The UK strain that’s come to Canada – a primer

Two weeks before Christmas, BBC reported of a new SARS-Cov-2 variant spreading in Southeastern England1. Termed lineage B117 or VUI-202012/01, this SARS-Cov-2 variant was first identified in Kent County, England on September 20th and reached 1108 cases as of December 13th, 20202. In response to the strain’s emergence, Canada became one of several countries to halt all flights to the UK for 72 hours to minimize the risk of international spread3. Despite these measures to prevent the UK strain from coming to Canada, 14 of the SARS-Cov-2 cases in Canada now are positive for the British variant4.

A SARS-Cov-2 variant is a subtype of SARS-Cov-2 that’s genetically distinct. These variants emerge as a result of genetic mutations. Microbes get gene mutations all the time. In fact, 5775 (and counting) distinct genome variants SARS-Cov-2 have been detected since the COVID-19 pandemic began4. Before I can talk about the mutations in more detail, I need to define what proteins are. Most genes encode for a single protein. In biology, a protein isn’t the meat that you eat during a meal. Instead, think of a protein as a machine that has a specific function. These proteins can help turn the food we eat into nutrients, keep us safe from disease, and keep all our body parts functioning. In the same way, the genes within SARS-Cov-2 encode for proteins that enable the virus to attack us and cause disease.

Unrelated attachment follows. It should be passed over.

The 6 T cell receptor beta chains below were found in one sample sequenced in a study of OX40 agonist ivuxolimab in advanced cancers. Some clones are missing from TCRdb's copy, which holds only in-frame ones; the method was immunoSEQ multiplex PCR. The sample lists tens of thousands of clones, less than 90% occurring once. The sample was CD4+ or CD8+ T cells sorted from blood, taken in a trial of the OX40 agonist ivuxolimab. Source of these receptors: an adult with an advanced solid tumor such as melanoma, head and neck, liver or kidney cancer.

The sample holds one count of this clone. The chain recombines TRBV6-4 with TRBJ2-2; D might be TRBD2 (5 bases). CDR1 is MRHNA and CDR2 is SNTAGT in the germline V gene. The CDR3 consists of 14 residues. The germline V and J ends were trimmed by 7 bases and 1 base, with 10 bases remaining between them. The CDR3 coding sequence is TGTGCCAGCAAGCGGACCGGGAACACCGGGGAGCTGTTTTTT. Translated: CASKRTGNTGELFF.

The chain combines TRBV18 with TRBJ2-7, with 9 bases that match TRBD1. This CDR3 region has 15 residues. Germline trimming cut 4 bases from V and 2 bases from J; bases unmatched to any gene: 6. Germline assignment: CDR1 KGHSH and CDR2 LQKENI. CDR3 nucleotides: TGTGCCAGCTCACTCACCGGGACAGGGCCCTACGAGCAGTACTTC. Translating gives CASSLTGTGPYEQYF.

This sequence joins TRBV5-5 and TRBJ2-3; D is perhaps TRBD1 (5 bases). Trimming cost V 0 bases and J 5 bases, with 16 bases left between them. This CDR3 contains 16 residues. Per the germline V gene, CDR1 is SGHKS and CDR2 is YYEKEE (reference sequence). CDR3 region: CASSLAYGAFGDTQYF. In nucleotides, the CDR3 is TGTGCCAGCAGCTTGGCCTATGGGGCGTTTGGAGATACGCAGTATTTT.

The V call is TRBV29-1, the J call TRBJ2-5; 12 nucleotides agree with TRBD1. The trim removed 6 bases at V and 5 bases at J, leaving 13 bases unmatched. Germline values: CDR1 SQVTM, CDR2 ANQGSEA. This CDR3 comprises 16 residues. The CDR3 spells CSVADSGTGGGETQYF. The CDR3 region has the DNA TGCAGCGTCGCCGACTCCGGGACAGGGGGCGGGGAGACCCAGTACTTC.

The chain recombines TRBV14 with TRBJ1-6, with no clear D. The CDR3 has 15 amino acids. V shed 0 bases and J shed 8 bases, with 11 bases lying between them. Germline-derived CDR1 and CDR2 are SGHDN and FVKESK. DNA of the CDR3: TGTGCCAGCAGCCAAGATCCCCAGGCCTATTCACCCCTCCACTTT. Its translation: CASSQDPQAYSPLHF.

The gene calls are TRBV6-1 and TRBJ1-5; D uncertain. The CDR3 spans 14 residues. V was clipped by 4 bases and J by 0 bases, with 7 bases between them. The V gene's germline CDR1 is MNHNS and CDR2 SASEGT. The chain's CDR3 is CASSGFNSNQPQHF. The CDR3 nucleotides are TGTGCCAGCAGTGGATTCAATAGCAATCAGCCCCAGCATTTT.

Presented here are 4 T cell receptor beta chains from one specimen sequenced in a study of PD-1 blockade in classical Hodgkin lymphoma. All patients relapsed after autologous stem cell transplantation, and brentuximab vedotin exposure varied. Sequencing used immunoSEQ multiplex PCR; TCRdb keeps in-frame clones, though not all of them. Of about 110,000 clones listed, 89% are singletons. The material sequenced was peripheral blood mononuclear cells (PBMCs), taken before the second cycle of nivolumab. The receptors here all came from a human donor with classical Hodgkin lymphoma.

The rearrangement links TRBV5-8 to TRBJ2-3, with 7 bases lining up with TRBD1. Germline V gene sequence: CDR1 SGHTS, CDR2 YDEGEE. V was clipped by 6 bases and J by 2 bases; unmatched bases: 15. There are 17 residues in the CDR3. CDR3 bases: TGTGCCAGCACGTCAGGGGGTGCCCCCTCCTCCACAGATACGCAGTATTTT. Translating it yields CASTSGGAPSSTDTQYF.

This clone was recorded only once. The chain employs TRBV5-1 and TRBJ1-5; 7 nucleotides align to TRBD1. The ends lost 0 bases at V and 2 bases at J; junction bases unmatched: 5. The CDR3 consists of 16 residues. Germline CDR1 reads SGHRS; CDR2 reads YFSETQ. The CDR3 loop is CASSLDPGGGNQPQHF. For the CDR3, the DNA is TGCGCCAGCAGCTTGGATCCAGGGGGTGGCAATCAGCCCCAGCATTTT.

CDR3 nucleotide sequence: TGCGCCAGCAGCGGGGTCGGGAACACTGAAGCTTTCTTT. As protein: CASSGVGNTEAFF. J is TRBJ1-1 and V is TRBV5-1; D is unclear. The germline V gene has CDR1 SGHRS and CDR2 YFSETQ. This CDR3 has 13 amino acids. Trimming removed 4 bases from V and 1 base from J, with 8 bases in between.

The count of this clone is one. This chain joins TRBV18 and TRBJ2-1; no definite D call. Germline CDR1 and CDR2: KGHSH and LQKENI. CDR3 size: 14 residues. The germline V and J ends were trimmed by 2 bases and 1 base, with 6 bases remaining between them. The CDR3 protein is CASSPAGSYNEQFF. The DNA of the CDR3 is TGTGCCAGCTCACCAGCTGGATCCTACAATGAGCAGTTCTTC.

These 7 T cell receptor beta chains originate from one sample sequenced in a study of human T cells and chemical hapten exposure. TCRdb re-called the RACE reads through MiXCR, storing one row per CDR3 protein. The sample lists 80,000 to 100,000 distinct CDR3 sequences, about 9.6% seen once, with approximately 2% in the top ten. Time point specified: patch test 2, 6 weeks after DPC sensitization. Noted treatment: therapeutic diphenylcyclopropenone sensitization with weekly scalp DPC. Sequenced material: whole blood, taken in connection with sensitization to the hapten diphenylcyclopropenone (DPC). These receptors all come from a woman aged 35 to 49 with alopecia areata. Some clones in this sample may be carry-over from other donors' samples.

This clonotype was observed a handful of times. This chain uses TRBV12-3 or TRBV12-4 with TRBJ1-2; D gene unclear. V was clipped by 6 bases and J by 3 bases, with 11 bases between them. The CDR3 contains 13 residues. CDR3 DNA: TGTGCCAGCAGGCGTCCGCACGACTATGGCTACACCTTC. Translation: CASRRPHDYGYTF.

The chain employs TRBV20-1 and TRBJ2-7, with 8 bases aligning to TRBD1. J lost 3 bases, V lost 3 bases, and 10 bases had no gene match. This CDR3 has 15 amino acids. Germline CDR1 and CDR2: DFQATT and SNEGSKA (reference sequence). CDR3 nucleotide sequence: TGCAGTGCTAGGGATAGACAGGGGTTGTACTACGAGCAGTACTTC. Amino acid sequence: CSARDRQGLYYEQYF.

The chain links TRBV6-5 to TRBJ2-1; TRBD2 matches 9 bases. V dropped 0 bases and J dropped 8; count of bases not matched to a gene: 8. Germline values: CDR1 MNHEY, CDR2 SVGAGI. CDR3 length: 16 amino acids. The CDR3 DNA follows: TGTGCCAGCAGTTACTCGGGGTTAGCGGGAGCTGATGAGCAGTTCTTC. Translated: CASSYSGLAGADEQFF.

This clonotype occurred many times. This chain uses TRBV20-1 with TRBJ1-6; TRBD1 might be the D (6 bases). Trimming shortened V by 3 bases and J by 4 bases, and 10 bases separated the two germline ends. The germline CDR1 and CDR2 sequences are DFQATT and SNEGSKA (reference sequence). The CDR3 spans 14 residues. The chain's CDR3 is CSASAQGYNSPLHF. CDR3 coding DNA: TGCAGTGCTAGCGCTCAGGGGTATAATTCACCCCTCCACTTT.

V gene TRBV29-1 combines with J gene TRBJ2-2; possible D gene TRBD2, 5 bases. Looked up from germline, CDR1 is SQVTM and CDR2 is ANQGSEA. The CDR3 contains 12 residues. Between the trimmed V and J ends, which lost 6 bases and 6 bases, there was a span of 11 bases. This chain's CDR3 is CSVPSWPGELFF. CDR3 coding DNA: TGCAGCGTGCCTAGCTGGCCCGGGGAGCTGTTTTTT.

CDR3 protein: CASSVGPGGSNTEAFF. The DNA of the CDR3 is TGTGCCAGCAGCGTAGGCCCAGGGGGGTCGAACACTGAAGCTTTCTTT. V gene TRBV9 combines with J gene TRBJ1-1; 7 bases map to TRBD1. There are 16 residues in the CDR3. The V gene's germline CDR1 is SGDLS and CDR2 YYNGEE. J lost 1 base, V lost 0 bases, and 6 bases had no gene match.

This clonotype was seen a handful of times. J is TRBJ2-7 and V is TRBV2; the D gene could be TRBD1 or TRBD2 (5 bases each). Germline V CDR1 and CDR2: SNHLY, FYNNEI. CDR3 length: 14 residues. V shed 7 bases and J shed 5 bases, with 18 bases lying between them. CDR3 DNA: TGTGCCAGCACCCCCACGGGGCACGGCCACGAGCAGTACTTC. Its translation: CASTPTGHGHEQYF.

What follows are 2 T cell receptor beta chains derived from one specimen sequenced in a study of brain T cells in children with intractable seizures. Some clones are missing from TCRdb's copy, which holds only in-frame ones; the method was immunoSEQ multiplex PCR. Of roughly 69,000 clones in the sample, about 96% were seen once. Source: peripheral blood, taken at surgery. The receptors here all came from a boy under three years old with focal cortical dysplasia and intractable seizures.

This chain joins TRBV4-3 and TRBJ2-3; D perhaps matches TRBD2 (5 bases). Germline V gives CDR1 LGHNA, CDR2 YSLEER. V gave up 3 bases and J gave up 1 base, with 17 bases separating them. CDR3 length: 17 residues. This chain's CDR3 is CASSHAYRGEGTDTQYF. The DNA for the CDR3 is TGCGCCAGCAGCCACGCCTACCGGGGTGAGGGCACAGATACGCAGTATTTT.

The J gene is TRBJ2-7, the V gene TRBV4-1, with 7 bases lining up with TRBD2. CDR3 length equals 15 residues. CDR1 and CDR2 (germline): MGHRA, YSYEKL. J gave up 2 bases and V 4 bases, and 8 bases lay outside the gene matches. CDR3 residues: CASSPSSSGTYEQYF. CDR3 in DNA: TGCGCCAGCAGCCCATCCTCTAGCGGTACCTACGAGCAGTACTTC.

Given how there’s so many SARS-Cov-2 genetic variants, how have researchers classified the UK variant that’s come to Canada? Just before the Christmas break, my PhD supervisor shared a link to a virology forum post authored by the members of the COVID-19 Genomics UK Consortium5. If you follow the link and see Figure 1, you’ll notice that there’s a group of circles and lines placed within a large, grey rectangle. What you’re seeing in that figure is a phylogenetic tree. Each circle in this tree represents an individual SARS-Cov-2 isolate obtained from a patient. The lines connecting the circles represent branches that tell us how similar the isolates are with each other based on their genetic material. The length of the branches also tells us how far apart the isolates are from each other based on how much time the SARS-Cov-2 isolates had to mutate on their own. If the isolates are located in similar branches, or clusters, they are more closely related. The long length of the branch connecting the B117 lineage shows that these isolates mutated a lot compared to the other isolates in the UK. It’s this kind of branch that tells us that there’s a new set of SARS-Cov-2 variants that’s concentrated in southeastern England.

Free COVID-19 Illustrations - Innovative Genomics Institute (IGI)
A visual depiction of the SARS-Cov-2 coronavirus that’s driven the global pandemic. Note the red structures portruding from the virus’ circular shell. That’s the spike protein, which is used to enter human respiratory cells and cause acute respiratory disease. The green squiggly lines inside the circle is the virus’s genomic content. Taken from Innovative Genomics Institute.

Now, every tree also has roots. If you look at Figure 2, you’ll see that the consortium also measured how much the B117 lineage’s genomes diverged from the root of the tree relative to the rest of isolates. While the rates of gene sequence evolution are similar between the two sets of isolates, it’s clear that the B117 class of variants did mutate faster than the non-B117 variants. The box that the arrow points to from the long branch indicates that many of these mutations are taking place at genes associated with the spike protein (the red shapes on the SARS-Cov-2 figure). The spike protein is the protein that the virus uses to bind and enter airway cells to drive respiratory infection.